Saturday, May 29, 2010
Book Review: Legend, by David Gemmell
The name David Gemmell is synonymous with great fantasy, yet I'd never read anything by him before. With over 30 titles to choose from, I thought I'd start at the very beginning, with his debut 1984 novel, Legend, the first book in what eventually turned into an 11-book series called The Drenai Saga.
The book hooked me from the start and just kept on improving unto the end... where it ends with a finale that I am just not sure about. Through most of the book, I enjoyed every word -- the wit, the humor, the wealth of great characters quickly and expertly sketched, the effective action.
Legend is a fast read; the paperback is a slim 344 pages. It centers around a great heroic warrior named Druss the Legend, who has seen war and battlefield glory for most of his 60 years, survivor of "last stands" and hopeless causes too numerous to list. He wields "Shaga", his battleaxe, and though he has been wounded innumerable times, he has never fallen. Legends of his battlefield exploits are told to children throughout the lands. But he is old, and has retired to the mountains to live the remainder of his life alone. A letter from an old friend changes that. It's time for Druss to see if he has one last battle in him, as the Drenai lands are going to be swallowed up by an enemy a half-million strong, who will roll over the lands once they get past the mountain fortress of Dros Delnoch, the last thing in their way.
What? Hey, don't complain that I'm writing a generic, clichéd review! It's very appropriate to the title!
I'm having a hard time coming to a firm conclusion about this book. As you can see from the description, the story is fairly clichéd. The desperate, Spartan-like last stand, impossible odds, the aging hero, the gathering of disparate characters from different segments of society, converging on the fortress for their own reasons, to fight and die together. There are magic users, mind readers, future seers, magic weaponry and armor, skilled warrior-types that can fight/kill all day long and get up the next day for more of the same. There is bloodshed. There is the evil ruler who doesn't think he's evil. There are war horns. There are battles in the rain. Walls are scaled, boulders are flung, people are dispatched in every conceivable manner. There is a love story. There is communication with the dead. There are people coming back to life and/or surviving against all odds.
What holds me back from being more dismissive of the book are several things. First, this is 1984 when this came out. I don't know how many of these aspects were cliché back then. It could have all been fresh, for all I know. Maybe subsequent authors took their now-clichéd ideas from pioneering books like this. Second, this was a debut novel, so I need to cut the author some slack in any case. Third, and most importantly, the book really is very well written. It was an enjoyable, solid read, and I really do highly recommend it.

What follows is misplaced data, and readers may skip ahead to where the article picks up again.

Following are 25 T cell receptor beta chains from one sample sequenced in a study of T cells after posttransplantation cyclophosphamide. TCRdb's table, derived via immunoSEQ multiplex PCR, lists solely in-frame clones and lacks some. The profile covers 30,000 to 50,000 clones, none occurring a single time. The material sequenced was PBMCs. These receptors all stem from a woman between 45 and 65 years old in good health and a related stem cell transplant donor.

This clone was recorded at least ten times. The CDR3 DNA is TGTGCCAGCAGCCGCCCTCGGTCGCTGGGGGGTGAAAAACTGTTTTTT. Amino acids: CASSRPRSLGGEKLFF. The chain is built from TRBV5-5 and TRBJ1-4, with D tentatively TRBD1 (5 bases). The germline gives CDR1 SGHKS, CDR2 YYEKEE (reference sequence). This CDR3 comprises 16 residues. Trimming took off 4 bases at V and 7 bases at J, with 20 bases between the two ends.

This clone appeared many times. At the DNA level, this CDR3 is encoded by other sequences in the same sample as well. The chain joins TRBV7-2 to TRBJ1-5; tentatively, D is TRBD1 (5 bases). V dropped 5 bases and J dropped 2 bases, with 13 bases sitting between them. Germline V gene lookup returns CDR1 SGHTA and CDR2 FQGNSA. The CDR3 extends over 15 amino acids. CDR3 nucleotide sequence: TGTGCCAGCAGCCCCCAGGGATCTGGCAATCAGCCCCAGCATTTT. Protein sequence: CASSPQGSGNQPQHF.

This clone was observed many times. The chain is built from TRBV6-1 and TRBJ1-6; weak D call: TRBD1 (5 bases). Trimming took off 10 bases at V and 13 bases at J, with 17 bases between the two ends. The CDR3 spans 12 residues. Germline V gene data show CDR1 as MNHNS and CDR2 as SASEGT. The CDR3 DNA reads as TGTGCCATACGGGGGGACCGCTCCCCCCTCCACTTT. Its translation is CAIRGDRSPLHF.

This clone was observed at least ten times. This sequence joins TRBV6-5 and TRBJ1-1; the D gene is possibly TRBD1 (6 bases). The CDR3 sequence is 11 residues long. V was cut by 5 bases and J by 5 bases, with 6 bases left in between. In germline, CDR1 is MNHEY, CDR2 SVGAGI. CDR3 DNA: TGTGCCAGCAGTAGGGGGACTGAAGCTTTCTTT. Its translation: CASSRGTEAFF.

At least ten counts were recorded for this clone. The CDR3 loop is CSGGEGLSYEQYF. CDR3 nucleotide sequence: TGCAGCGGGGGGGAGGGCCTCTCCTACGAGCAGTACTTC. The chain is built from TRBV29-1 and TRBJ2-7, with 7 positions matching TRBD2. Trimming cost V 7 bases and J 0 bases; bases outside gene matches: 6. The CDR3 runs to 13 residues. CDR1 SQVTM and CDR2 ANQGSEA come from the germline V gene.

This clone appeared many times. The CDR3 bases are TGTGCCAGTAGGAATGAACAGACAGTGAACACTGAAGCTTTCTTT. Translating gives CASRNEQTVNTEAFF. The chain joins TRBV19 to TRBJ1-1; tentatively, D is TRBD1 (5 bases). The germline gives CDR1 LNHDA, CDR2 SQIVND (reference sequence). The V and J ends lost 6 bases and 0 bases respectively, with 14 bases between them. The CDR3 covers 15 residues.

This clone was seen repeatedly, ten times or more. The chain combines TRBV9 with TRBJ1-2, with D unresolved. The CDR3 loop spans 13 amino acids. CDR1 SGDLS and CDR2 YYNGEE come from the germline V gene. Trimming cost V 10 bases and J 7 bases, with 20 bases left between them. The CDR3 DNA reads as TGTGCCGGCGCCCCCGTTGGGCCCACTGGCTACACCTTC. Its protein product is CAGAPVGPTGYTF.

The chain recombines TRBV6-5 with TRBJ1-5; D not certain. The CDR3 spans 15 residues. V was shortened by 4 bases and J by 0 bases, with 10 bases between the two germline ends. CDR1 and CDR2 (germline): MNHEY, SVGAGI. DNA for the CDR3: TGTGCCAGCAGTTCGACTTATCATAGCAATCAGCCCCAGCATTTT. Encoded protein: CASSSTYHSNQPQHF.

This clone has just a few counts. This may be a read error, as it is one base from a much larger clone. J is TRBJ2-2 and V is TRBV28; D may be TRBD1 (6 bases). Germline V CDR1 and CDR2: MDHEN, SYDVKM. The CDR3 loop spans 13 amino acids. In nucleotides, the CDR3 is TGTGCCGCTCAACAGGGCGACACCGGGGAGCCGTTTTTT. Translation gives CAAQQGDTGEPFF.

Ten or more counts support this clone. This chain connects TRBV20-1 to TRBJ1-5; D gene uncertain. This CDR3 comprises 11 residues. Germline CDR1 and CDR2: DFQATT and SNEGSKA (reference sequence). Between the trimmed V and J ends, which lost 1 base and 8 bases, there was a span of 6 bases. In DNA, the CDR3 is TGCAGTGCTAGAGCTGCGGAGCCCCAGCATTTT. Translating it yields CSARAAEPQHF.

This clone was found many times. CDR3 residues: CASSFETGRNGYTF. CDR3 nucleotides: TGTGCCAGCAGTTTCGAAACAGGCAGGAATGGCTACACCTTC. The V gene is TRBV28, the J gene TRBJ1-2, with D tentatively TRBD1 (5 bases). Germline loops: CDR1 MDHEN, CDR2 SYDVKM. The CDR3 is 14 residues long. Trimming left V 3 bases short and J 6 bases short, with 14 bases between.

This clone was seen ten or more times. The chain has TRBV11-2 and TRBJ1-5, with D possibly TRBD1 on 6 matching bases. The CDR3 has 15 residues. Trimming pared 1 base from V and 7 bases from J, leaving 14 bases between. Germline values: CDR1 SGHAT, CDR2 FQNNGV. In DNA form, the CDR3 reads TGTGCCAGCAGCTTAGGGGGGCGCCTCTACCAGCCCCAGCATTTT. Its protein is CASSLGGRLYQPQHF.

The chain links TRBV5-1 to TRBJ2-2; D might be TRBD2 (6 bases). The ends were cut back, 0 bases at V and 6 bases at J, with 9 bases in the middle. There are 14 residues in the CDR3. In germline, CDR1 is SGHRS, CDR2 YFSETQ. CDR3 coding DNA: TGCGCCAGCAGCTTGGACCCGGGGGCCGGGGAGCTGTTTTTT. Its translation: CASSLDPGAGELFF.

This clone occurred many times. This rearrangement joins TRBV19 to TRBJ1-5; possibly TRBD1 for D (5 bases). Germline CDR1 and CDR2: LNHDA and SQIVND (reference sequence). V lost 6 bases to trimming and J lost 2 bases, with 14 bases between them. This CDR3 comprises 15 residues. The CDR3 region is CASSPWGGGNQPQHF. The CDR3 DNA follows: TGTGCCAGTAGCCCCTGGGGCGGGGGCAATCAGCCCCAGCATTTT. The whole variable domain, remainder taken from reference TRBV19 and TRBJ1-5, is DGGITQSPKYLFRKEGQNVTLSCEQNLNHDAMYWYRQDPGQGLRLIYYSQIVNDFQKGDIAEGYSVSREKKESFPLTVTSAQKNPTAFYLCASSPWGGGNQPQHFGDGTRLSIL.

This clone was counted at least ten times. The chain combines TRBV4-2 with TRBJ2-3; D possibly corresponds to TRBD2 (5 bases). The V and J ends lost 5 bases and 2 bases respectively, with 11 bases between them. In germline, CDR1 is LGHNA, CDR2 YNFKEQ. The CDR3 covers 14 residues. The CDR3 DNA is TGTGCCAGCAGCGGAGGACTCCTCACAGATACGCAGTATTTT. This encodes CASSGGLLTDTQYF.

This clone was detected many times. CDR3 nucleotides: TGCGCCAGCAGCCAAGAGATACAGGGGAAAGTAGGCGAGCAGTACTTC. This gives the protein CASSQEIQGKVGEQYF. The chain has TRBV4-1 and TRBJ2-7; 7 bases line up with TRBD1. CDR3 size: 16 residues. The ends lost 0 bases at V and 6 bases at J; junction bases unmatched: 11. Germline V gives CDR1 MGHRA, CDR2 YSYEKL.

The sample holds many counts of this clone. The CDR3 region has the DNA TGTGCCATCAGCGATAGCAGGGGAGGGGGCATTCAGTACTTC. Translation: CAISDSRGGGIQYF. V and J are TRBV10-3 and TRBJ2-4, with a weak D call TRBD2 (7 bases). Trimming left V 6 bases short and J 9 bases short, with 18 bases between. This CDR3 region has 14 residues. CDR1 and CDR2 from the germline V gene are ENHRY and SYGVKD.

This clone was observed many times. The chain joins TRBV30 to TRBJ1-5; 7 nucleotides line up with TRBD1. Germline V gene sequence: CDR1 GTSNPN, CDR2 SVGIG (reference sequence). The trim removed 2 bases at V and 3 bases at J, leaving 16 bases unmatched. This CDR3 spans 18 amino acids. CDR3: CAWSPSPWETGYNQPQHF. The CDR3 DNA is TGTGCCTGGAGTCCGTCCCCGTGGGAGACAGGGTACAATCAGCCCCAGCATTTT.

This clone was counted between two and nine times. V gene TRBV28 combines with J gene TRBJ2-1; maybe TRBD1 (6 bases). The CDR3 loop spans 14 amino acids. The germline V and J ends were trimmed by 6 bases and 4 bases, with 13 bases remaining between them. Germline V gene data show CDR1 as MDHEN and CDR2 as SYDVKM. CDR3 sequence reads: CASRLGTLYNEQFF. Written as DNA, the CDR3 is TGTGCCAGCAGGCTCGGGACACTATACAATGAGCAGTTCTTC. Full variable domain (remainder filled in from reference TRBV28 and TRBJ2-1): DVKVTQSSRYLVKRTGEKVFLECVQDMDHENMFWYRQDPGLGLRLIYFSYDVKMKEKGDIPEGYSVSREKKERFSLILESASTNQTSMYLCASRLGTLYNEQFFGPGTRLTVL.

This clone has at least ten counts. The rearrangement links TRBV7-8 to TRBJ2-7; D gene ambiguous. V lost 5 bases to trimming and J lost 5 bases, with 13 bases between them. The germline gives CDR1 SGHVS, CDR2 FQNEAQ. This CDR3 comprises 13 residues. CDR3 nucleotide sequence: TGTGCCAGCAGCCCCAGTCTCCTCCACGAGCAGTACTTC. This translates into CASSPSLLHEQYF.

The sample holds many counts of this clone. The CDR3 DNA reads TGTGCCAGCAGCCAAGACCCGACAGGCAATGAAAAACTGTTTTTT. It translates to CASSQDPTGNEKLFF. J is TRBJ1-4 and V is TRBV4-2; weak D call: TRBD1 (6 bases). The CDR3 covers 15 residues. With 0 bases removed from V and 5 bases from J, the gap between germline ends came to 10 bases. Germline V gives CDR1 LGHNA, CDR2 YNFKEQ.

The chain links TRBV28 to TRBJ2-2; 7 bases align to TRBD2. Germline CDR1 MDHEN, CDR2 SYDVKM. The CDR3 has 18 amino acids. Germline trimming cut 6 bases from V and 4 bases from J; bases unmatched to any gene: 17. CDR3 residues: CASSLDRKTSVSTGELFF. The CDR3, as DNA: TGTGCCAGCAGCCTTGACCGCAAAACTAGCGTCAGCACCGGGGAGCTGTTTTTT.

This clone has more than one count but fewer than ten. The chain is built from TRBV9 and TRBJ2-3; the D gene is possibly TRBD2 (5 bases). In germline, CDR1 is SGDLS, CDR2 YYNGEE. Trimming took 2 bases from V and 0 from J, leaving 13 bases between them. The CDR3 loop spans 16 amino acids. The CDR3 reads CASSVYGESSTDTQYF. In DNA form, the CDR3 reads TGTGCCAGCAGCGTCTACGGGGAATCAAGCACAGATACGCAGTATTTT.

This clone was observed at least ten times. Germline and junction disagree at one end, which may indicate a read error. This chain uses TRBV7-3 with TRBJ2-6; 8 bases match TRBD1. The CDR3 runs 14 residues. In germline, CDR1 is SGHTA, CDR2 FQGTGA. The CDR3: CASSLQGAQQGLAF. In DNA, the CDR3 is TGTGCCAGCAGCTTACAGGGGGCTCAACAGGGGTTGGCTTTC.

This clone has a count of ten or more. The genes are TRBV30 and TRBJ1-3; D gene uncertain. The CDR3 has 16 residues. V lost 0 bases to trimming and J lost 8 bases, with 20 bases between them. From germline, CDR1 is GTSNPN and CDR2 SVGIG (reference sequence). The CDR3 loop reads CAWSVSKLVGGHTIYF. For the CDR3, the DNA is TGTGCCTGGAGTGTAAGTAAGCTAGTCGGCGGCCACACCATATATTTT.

It would have been easy to stick with the strong central character (in this case, Druss, Captain of the Axe) and let everyone else play supporting roles. But Gemmell peoples his cast with strong characters in their own right, who are so strong, in fact, that they often threaten to overshadow the main character, and are just as fun and interesting to read about as Druss is. All unique, all reluctant warriors making the hopeless last stand against the enemy army because it is the right thing to do, not because they think there's a chance of survival.
But my main quibble is the ending. Without spoiling it, let me say that it builds as you'd expect, and then throws several very convenient coincidences at you in rapid succession that completely turns the tide, transforming the tale into something a bit too "feel good" for my tastes. It's not like everyone survives, they don't. It's not like they single-handedly defeat the enemy, they don't. But certain details struck me as a bit too convenient, that's all. Ultimately, I'm ok with it, though. It could very well be that other readers would find the ending to be perfect, so take this with a grain of salt.
Summary: 4.25/5 Very well-written and fun to read. Many strong characters. Genre clichés are present in droves, but it didn't matter much to me, since the tale is so well-told. In fact, I admit that there was a particular scene that I read that brought tears to my eyes. I highly recommend this quick read, especially if you're new to Gemmell, like I am.
As an aside, I've been nosing around online about this book/author, and discovered the interesting back story of this novel. In 1976, Gemmell was diagnosed with cancer, and thought he was dying. He wrote The Siege of Dros Delnoch (which became this book) in order to take his mind off of his illness, which he believed would be terminal. He wrote this story in 2 weeks! He was using the story as a metaphor for his illness, with the fortress representing himself, and the invaders representing the cancer. He left the ending open, waiting to see how his own battle would end before determining how the book would end.
Turns out he was misdiagnosed, and didn't have cancer after all! He set the script aside until 1980, when a friend read it an encouraged him to finish it and try to get it published. Wild, eh?
In any case, apparently Gemmell acknowledged the flaws in the tale, but says it represented a certain point in his life, and that he didn't want to rewrite it, for fear of changing the heart of the story.
Anyway, it is still his most popular, best-selling book.